The Pittsburgh Steelers waived running back Chris Rainey on Thursday after he was arrested in Gainesville, Fla., and charged with one count of simple battery after an altercation with a woman over a cellphone earlier in the day.
"Under the circumstances and due to this conduct, Chris will no longer be a member of the Pittsburgh Steelers," Steelers general manager Kevin Colbert said.
According to a release from the Gainesville police department, officers were called at 8:26 a.m. to an apartment complex on SW 42nd Place regarding an argument between a man and a woman that had turned physical. Witnesses said Rainey and the female accuser were arguing over Rainey's cellphone and Rainey pulled the woman out of a vehicle that belonged to his roommate and then slapped her in the face with an open hand.
Rainey and the woman fell to the ground, and then Rainey chased the woman and grabbed her bag to retrieve his cellphone, the release said. The two fell again. The release said neither Rainey nor the woman suffered visible injuries.
Police charged Rainey, a former standout at the University of Florida, with simple battery (dating violence), a first-degree misdemeanor, and he was booked into the Alachua County Jail.
Pittsburgh selected Rainey in the fifth round of the 2012 draft. He ran for 102 yards and two touchdowns, caught 14 passes for 60 yards, and averaged 26.5 yards on 39 kickoff returns in his first season with the Steelers. A call to a Steelers spokesman seeking comment was not immediately returned.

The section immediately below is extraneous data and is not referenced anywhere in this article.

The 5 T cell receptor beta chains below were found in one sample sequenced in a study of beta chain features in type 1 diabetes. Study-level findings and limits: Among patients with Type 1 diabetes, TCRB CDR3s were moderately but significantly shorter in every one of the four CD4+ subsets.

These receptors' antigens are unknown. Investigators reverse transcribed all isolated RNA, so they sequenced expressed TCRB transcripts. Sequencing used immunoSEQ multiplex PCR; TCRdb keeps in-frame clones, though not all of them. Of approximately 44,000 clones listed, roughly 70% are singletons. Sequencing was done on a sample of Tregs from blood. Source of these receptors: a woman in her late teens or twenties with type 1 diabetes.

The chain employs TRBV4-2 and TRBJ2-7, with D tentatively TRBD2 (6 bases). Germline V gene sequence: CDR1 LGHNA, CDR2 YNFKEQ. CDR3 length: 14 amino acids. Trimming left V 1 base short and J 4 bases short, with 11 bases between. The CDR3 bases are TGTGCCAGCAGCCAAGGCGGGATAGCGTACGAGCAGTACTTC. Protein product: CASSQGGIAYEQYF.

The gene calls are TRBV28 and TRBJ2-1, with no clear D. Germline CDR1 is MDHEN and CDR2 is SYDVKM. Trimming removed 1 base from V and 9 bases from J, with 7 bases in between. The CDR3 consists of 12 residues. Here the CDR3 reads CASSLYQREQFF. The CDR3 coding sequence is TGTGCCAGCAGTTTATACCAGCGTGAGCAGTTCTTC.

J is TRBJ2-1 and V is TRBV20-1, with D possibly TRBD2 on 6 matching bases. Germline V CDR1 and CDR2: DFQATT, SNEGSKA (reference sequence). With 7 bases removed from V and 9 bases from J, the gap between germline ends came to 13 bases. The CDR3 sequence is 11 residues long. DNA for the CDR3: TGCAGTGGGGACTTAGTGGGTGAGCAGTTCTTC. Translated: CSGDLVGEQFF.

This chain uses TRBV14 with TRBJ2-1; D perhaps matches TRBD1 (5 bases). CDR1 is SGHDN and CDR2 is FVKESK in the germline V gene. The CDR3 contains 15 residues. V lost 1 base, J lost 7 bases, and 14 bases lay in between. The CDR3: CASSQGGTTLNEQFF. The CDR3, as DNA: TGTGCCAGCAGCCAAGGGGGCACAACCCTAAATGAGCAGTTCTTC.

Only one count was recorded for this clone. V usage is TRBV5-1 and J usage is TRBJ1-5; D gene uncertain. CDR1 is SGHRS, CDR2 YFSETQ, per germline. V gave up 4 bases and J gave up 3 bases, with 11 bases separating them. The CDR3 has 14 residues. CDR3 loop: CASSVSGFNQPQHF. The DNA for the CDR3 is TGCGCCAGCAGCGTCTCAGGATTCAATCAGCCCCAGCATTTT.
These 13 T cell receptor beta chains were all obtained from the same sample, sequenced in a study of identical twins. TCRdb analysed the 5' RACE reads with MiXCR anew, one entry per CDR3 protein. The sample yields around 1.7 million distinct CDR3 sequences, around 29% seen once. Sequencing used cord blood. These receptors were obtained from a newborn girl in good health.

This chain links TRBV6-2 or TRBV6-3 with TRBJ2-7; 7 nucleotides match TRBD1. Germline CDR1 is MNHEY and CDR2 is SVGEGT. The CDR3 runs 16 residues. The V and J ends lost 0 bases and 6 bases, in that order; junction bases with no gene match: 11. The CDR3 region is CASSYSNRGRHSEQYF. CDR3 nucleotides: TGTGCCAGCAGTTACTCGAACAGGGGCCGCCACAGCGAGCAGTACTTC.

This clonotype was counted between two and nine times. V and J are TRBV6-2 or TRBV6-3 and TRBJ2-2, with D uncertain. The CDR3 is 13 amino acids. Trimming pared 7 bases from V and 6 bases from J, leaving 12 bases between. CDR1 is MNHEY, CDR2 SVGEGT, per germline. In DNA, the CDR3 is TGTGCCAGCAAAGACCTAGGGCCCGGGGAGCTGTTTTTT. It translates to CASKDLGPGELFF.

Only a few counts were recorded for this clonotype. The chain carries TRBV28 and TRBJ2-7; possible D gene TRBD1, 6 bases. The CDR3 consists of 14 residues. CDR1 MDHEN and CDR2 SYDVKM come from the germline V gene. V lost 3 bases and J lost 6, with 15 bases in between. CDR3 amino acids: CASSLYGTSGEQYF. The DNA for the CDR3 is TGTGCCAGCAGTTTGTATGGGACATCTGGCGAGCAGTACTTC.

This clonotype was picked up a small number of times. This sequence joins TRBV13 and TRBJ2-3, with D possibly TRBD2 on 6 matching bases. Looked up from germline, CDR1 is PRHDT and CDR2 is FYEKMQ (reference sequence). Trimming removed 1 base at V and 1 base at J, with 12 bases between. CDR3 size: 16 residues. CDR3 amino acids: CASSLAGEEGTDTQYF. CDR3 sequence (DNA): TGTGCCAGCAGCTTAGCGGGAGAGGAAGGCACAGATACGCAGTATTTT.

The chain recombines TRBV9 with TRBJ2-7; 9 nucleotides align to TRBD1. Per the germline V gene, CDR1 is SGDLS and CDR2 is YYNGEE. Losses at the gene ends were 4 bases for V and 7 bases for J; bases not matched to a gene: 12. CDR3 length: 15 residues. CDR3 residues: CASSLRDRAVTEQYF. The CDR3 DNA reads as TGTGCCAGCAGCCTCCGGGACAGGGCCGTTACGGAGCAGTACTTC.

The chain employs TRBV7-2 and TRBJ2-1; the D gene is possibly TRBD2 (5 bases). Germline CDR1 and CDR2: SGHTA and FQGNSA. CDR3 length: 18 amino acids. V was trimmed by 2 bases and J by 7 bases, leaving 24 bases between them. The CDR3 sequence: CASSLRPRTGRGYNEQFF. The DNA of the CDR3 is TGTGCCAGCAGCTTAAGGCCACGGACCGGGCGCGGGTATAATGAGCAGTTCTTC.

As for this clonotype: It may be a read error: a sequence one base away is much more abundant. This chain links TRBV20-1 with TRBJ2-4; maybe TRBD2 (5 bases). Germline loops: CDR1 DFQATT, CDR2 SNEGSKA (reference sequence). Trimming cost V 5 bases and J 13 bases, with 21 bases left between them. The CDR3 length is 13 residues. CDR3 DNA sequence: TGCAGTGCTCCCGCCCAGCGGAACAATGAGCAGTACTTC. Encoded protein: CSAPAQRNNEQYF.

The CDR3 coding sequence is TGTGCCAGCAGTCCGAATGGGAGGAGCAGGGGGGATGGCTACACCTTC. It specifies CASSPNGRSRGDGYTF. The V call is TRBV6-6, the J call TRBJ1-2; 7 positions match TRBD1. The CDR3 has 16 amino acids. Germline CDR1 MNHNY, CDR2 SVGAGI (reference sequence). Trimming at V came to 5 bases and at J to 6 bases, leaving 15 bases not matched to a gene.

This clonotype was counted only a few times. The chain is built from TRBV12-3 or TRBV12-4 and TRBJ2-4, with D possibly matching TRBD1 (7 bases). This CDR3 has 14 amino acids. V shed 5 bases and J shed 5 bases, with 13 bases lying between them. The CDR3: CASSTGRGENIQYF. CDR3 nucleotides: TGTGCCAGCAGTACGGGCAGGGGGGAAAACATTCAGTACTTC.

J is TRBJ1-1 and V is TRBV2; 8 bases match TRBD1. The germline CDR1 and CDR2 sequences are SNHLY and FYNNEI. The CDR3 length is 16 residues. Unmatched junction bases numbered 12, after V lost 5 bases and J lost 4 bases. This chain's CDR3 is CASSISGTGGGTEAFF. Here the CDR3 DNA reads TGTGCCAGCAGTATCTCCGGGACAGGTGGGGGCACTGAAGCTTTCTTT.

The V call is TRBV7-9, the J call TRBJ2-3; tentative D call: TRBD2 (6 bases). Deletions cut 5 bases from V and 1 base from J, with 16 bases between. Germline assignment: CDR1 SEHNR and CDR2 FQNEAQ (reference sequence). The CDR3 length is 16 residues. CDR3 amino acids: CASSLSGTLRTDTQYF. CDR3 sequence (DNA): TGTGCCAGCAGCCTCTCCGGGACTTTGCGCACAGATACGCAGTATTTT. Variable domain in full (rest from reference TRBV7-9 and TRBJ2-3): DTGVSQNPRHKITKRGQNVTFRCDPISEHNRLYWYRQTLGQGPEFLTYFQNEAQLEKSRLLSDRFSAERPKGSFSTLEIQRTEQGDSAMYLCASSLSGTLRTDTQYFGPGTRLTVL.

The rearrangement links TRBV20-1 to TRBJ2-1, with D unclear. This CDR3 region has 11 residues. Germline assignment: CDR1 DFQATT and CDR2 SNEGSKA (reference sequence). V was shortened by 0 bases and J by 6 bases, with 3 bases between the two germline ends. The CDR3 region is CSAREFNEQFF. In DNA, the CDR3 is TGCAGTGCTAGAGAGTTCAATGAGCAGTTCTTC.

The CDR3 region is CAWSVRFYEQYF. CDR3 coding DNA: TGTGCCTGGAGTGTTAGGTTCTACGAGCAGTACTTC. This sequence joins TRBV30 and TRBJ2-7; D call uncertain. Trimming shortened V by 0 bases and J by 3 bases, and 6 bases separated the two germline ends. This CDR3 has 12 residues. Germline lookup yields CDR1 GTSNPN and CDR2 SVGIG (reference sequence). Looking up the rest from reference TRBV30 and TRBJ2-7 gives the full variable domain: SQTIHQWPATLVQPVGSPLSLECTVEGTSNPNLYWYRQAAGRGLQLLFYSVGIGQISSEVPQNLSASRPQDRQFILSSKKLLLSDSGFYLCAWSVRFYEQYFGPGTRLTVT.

It is not the first domestic violence arrest for Rainey, who just finished his rookie year with the Steelers. He was arrested Sept. 14, 2010, while at the University of Florida after sending a threatening text message to his on-again, off-again girlfriend that read: "Time to Die B----- u and ur???" Rainey was charged with felony aggravated stalking.
Then-coach Urban Meyer immediately dismissed Rainey from the team.
Thirteen days after his arrest, Rainey pled to a misdemeanor stalking charge and received deferred prosecution. He was ordered to pay $50 for the cost of prosecution, undergo evaluation and counseling for anger management/domestic violence issues, and either donate $100 to a domestic violence shelter or perform 10 hours of community service.
The charges were to be dropped if Rainey met those requirements and stayed out of trouble for six months. Spencer Mann, a spokesman for the state attorney's offense in Gainesville, said Rainey completed the agreement and the case was closed.
Rainey eventually rejoined the football team on Oct. 10, 2012. He finished his career at Florida ninth on the school's all-time rushing list (2,464 yards).